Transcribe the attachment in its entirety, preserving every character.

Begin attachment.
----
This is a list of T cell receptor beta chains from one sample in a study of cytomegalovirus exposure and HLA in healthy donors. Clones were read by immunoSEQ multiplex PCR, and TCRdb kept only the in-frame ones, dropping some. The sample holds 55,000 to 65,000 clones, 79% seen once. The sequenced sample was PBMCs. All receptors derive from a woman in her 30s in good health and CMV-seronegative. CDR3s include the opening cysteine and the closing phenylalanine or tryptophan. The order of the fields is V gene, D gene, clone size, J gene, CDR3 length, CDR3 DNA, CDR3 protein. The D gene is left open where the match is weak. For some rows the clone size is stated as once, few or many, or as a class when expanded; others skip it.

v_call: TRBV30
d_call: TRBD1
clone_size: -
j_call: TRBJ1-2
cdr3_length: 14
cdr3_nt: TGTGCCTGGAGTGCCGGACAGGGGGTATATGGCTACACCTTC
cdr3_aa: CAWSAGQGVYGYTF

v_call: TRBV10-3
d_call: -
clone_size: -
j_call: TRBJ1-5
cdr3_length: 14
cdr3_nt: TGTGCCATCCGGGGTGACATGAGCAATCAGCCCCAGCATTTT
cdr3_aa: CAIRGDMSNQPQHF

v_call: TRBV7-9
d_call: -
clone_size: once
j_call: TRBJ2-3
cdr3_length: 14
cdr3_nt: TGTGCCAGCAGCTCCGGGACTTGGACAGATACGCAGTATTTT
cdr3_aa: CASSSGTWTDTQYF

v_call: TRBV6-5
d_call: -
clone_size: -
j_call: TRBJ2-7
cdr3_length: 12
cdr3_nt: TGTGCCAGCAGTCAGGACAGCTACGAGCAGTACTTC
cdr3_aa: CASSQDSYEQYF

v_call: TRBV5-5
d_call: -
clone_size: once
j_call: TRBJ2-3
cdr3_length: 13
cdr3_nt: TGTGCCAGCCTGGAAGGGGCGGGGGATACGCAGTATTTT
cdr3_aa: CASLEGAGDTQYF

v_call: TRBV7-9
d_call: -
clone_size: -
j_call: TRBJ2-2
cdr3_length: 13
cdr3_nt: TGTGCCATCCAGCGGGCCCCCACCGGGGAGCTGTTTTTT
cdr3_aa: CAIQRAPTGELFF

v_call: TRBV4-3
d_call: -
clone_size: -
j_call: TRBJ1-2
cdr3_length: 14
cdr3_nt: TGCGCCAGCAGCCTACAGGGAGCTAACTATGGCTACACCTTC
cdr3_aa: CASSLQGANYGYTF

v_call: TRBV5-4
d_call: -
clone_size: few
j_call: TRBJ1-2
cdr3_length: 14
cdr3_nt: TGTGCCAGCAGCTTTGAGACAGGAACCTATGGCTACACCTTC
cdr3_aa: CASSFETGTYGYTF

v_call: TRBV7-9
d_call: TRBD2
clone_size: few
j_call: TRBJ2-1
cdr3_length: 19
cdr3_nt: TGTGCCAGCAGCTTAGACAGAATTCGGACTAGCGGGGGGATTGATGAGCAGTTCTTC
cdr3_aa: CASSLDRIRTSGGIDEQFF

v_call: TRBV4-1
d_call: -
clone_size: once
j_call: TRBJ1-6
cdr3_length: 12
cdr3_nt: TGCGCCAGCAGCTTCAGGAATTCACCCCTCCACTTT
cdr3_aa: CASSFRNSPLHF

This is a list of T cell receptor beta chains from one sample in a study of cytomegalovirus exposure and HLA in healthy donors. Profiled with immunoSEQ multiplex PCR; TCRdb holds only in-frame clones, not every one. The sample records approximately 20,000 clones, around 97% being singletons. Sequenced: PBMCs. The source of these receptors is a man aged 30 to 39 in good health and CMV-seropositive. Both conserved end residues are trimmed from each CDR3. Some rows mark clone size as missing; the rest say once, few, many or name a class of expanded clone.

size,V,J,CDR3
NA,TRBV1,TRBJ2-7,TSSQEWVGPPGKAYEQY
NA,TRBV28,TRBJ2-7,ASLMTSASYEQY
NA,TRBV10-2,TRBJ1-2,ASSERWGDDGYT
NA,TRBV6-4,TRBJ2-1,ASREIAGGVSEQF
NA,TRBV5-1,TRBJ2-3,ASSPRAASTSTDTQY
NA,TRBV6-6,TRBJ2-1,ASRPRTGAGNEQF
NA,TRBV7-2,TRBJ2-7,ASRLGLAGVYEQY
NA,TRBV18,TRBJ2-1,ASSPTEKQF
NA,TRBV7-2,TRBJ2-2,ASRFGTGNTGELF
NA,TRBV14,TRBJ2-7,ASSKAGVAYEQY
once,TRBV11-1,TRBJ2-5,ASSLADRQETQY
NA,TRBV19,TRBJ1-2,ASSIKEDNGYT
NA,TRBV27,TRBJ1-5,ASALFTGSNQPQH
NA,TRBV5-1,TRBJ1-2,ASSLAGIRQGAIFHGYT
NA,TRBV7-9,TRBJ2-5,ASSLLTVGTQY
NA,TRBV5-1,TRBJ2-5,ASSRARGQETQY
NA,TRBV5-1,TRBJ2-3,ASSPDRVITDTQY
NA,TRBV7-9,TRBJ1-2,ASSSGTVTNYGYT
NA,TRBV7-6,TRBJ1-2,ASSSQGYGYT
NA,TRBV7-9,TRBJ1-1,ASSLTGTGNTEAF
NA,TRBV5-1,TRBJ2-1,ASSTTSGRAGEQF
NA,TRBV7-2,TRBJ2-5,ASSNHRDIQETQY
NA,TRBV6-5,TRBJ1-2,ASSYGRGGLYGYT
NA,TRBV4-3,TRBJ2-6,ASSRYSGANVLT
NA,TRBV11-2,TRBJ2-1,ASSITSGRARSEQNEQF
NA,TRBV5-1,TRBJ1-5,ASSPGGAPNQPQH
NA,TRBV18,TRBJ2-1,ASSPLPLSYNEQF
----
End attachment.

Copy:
This is a list of T cell receptor beta chains from one sample in a study of cytomegalovirus exposure and HLA in healthy donors. Clones were read by immunoSEQ multiplex PCR, and TCRdb kept only the in-frame ones, dropping some. The sample holds 55,000 to 65,000 clones, 79% seen once. The sequenced sample was PBMCs. All receptors derive from a woman in her 30s in good health and CMV-seronegative. CDR3s include the opening cysteine and the closing phenylalanine or tryptophan. The order of the fields is V gene, D gene, clone size, J gene, CDR3 length, CDR3 DNA, CDR3 protein. The D gene is left open where the match is weak. For some rows the clone size is stated as once, few or many, or as a class when expanded; others skip it.

v_call: TRBV30
d_call: TRBD1
clone_size: -
j_call: TRBJ1-2
cdr3_length: 14
cdr3_nt: TGTGCCTGGAGTGCCGGACAGGGGGTATATGGCTACACCTTC
cdr3_aa: CAWSAGQGVYGYTF

v_call: TRBV10-3
d_call: -
clone_size: -
j_call: TRBJ1-5
cdr3_length: 14
cdr3_nt: TGTGCCATCCGGGGTGACATGAGCAATCAGCCCCAGCATTTT
cdr3_aa: CAIRGDMSNQPQHF

v_call: TRBV7-9
d_call: -
clone_size: once
j_call: TRBJ2-3
cdr3_length: 14
cdr3_nt: TGTGCCAGCAGCTCCGGGACTTGGACAGATACGCAGTATTTT
cdr3_aa: CASSSGTWTDTQYF

v_call: TRBV6-5
d_call: -
clone_size: -
j_call: TRBJ2-7
cdr3_length: 12
cdr3_nt: TGTGCCAGCAGTCAGGACAGCTACGAGCAGTACTTC
cdr3_aa: CASSQDSYEQYF

v_call: TRBV5-5
d_call: -
clone_size: once
j_call: TRBJ2-3
cdr3_length: 13
cdr3_nt: TGTGCCAGCCTGGAAGGGGCGGGGGATACGCAGTATTTT
cdr3_aa: CASLEGAGDTQYF

v_call: TRBV7-9
d_call: -
clone_size: -
j_call: TRBJ2-2
cdr3_length: 13
cdr3_nt: TGTGCCATCCAGCGGGCCCCCACCGGGGAGCTGTTTTTT
cdr3_aa: CAIQRAPTGELFF

v_call: TRBV4-3
d_call: -
clone_size: -
j_call: TRBJ1-2
cdr3_length: 14
cdr3_nt: TGCGCCAGCAGCCTACAGGGAGCTAACTATGGCTACACCTTC
cdr3_aa: CASSLQGANYGYTF

v_call: TRBV5-4
d_call: -
clone_size: few
j_call: TRBJ1-2
cdr3_length: 14
cdr3_nt: TGTGCCAGCAGCTTTGAGACAGGAACCTATGGCTACACCTTC
cdr3_aa: CASSFETGTYGYTF

v_call: TRBV7-9
d_call: TRBD2
clone_size: few
j_call: TRBJ2-1
cdr3_length: 19
cdr3_nt: TGTGCCAGCAGCTTAGACAGAATTCGGACTAGCGGGGGGATTGATGAGCAGTTCTTC
cdr3_aa: CASSLDRIRTSGGIDEQFF

v_call: TRBV4-1
d_call: -
clone_size: once
j_call: TRBJ1-6
cdr3_length: 12
cdr3_nt: TGCGCCAGCAGCTTCAGGAATTCACCCCTCCACTTT
cdr3_aa: CASSFRNSPLHF

This is a list of T cell receptor beta chains from one sample in a study of cytomegalovirus exposure and HLA in healthy donors. Profiled with immunoSEQ multiplex PCR; TCRdb holds only in-frame clones, not every one. The sample records approximately 20,000 clones, around 97% being singletons. Sequenced: PBMCs. The source of these receptors is a man aged 30 to 39 in good health and CMV-seropositive. Both conserved end residues are trimmed from each CDR3. Some rows mark clone size as missing; the rest say once, few, many or name a class of expanded clone.

size,V,J,CDR3
NA,TRBV1,TRBJ2-7,TSSQEWVGPPGKAYEQY
NA,TRBV28,TRBJ2-7,ASLMTSASYEQY
NA,TRBV10-2,TRBJ1-2,ASSERWGDDGYT
NA,TRBV6-4,TRBJ2-1,ASREIAGGVSEQF
NA,TRBV5-1,TRBJ2-3,ASSPRAASTSTDTQY
NA,TRBV6-6,TRBJ2-1,ASRPRTGAGNEQF
NA,TRBV7-2,TRBJ2-7,ASRLGLAGVYEQY
NA,TRBV18,TRBJ2-1,ASSPTEKQF
NA,TRBV7-2,TRBJ2-2,ASRFGTGNTGELF
NA,TRBV14,TRBJ2-7,ASSKAGVAYEQY
once,TRBV11-1,TRBJ2-5,ASSLADRQETQY
NA,TRBV19,TRBJ1-2,ASSIKEDNGYT
NA,TRBV27,TRBJ1-5,ASALFTGSNQPQH
NA,TRBV5-1,TRBJ1-2,ASSLAGIRQGAIFHGYT
NA,TRBV7-9,TRBJ2-5,ASSLLTVGTQY
NA,TRBV5-1,TRBJ2-5,ASSRARGQETQY
NA,TRBV5-1,TRBJ2-3,ASSPDRVITDTQY
NA,TRBV7-9,TRBJ1-2,ASSSGTVTNYGYT
NA,TRBV7-6,TRBJ1-2,ASSSQGYGYT
NA,TRBV7-9,TRBJ1-1,ASSLTGTGNTEAF
NA,TRBV5-1,TRBJ2-1,ASSTTSGRAGEQF
NA,TRBV7-2,TRBJ2-5,ASSNHRDIQETQY
NA,TRBV6-5,TRBJ1-2,ASSYGRGGLYGYT
NA,TRBV4-3,TRBJ2-6,ASSRYSGANVLT
NA,TRBV11-2,TRBJ2-1,ASSITSGRARSEQNEQF
NA,TRBV5-1,TRBJ1-5,ASSPGGAPNQPQH
NA,TRBV18,TRBJ2-1,ASSPLPLSYNEQF